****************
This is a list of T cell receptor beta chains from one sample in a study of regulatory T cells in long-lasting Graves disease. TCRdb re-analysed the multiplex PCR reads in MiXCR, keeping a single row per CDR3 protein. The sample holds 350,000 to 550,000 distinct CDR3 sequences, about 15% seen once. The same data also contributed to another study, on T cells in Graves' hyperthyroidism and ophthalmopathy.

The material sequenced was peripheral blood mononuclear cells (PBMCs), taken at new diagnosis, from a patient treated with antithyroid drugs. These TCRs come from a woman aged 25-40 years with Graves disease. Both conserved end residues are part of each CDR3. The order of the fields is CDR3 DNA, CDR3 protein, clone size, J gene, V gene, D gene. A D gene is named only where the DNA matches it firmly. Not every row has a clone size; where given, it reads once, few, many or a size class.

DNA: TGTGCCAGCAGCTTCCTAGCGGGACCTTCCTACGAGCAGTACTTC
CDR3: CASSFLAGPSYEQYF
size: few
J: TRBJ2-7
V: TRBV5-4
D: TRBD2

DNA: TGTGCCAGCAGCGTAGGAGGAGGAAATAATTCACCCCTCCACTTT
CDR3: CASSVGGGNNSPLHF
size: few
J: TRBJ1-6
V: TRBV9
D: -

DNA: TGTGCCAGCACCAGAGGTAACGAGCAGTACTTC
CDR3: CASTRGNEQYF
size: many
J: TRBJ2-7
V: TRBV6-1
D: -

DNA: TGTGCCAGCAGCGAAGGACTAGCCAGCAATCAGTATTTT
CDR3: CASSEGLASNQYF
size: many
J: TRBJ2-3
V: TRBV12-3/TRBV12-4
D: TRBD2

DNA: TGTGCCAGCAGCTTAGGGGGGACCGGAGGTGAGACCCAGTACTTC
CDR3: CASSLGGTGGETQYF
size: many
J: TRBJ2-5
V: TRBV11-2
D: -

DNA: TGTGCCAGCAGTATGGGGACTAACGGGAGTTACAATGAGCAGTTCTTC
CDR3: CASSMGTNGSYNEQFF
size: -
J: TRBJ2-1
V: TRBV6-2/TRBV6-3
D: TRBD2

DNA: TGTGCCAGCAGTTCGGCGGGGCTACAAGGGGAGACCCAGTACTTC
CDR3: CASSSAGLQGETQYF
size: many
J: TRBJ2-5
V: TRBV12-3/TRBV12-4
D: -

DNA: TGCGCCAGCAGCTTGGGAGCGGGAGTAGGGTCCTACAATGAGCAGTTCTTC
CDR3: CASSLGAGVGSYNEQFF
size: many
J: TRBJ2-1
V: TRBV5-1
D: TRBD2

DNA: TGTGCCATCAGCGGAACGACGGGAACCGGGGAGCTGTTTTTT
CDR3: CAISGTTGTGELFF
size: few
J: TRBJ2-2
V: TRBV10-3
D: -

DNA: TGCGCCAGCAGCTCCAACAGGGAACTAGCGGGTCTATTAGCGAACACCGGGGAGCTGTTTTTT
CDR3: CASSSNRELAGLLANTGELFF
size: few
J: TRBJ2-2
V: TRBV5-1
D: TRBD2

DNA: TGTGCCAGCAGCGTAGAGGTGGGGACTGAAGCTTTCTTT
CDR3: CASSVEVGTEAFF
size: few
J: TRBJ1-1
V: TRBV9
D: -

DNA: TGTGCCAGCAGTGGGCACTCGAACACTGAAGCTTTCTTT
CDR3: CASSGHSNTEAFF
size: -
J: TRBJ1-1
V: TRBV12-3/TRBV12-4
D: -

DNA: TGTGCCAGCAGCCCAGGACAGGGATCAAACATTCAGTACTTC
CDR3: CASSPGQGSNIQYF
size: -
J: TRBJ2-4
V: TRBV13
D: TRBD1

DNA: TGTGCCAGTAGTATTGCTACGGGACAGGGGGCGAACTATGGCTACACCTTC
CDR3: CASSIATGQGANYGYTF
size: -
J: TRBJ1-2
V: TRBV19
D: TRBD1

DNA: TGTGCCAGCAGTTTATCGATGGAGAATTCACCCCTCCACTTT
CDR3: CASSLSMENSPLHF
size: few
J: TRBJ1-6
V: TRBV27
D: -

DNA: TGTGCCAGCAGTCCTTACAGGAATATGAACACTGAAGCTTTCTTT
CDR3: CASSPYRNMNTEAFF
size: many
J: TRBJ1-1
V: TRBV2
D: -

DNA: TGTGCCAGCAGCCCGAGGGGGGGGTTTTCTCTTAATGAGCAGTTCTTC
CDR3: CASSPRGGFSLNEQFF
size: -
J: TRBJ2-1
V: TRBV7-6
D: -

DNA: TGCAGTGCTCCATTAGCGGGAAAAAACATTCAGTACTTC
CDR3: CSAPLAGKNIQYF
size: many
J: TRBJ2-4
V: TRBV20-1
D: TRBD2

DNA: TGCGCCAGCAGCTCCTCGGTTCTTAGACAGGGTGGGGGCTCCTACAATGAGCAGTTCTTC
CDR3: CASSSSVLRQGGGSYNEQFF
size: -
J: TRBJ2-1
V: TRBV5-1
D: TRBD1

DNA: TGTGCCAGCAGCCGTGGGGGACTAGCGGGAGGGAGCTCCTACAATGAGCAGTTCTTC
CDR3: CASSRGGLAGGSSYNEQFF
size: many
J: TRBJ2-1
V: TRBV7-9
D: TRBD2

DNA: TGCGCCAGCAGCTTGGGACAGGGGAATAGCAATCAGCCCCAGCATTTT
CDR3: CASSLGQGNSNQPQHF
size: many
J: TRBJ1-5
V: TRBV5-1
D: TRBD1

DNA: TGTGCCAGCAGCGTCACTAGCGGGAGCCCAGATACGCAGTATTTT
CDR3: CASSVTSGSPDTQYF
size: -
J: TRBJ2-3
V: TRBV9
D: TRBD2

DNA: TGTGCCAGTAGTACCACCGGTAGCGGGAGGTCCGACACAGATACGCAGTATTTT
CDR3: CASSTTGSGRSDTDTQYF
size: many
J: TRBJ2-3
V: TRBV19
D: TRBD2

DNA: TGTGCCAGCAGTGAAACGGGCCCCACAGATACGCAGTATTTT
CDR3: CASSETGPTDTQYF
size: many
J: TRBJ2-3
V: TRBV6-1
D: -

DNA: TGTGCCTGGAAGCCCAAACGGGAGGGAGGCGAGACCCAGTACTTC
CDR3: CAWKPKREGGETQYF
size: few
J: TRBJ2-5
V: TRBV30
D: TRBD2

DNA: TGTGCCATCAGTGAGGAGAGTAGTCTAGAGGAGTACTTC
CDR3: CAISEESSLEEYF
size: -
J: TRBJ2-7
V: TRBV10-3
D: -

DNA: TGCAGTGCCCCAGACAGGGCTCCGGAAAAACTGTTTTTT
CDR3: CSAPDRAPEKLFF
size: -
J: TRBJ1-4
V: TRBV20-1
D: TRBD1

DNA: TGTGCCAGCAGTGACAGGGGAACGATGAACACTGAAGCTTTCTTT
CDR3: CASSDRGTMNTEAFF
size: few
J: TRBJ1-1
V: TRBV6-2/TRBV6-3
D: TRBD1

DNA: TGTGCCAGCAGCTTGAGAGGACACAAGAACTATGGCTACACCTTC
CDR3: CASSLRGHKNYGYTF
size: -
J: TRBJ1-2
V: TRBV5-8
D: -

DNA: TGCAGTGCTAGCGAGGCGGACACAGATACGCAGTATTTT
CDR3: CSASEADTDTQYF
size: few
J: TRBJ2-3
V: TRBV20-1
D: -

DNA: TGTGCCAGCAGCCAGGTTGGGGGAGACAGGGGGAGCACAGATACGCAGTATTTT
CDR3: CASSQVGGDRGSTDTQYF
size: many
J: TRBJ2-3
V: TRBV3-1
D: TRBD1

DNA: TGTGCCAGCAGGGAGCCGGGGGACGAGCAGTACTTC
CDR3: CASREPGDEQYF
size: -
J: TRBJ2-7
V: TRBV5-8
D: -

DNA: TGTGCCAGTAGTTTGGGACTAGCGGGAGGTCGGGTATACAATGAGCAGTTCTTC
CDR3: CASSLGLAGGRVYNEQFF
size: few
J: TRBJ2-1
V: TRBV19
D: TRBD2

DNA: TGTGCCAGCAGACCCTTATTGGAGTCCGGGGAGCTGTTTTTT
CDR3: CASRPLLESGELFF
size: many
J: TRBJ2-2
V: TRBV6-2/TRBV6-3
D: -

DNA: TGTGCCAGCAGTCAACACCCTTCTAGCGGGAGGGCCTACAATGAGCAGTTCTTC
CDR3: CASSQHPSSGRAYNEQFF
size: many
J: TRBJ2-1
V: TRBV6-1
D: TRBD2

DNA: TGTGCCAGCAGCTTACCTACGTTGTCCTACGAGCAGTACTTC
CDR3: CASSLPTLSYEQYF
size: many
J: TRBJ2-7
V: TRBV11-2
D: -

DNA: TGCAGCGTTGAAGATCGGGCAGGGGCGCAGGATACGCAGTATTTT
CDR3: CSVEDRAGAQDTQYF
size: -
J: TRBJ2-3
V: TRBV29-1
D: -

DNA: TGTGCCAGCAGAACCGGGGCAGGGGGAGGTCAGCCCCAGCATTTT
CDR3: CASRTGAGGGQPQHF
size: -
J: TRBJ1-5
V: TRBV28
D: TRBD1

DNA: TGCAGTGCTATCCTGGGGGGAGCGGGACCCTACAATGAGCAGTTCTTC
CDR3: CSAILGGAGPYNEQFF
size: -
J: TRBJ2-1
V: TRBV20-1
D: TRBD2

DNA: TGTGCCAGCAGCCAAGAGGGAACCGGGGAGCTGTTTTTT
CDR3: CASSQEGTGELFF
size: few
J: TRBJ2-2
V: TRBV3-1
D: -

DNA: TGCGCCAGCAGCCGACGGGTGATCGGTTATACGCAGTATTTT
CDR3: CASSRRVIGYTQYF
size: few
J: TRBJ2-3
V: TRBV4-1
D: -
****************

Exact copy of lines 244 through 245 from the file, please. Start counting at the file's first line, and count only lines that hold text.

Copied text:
CDR3: CASSRRVIGYTQYF
size: few